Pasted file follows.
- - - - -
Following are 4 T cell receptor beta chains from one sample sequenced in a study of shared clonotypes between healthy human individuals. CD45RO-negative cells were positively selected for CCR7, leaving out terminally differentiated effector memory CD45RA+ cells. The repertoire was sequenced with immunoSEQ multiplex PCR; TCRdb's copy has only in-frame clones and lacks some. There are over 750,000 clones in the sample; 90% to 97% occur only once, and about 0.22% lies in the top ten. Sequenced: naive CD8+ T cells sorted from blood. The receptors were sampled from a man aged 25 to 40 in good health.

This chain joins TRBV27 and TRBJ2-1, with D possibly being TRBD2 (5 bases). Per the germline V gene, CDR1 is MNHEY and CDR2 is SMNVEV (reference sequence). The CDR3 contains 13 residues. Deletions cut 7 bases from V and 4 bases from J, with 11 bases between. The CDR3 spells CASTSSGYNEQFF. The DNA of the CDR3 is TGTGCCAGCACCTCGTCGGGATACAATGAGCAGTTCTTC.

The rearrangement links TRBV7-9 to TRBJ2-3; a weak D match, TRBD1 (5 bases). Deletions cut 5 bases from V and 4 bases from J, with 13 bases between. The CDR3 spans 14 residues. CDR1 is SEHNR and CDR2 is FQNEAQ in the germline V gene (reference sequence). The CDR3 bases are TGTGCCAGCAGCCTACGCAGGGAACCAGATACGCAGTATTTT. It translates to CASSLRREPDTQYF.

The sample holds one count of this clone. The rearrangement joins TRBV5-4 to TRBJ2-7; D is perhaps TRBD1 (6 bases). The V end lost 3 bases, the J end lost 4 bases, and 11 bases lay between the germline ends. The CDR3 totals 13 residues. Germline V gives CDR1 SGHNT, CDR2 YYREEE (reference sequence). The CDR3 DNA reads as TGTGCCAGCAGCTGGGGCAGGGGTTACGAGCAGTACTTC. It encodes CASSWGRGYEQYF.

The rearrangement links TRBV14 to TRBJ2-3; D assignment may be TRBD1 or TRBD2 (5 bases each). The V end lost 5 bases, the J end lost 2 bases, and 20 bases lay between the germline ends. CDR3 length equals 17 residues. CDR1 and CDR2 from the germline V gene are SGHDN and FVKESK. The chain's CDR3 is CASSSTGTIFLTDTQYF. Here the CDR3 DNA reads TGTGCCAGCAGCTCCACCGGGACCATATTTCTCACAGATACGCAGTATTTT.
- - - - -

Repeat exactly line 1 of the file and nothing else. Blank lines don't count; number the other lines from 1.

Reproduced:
Following are 4 T cell receptor beta chains from one sample sequenced in a study of shared clonotypes between healthy human individuals. CD45RO-negative cells were positively selected for CCR7, leaving out terminally differentiated effector memory CD45RA+ cells. The repertoire was sequenced with immunoSEQ multiplex PCR; TCRdb's copy has only in-frame clones and lacks some. There are over 750,000 clones in the sample; 90% to 97% occur only once, and about 0.22% lies in the top ten. Sequenced: naive CD8+ T cells sorted from blood. The receptors were sampled from a man aged 25 to 40 in good health.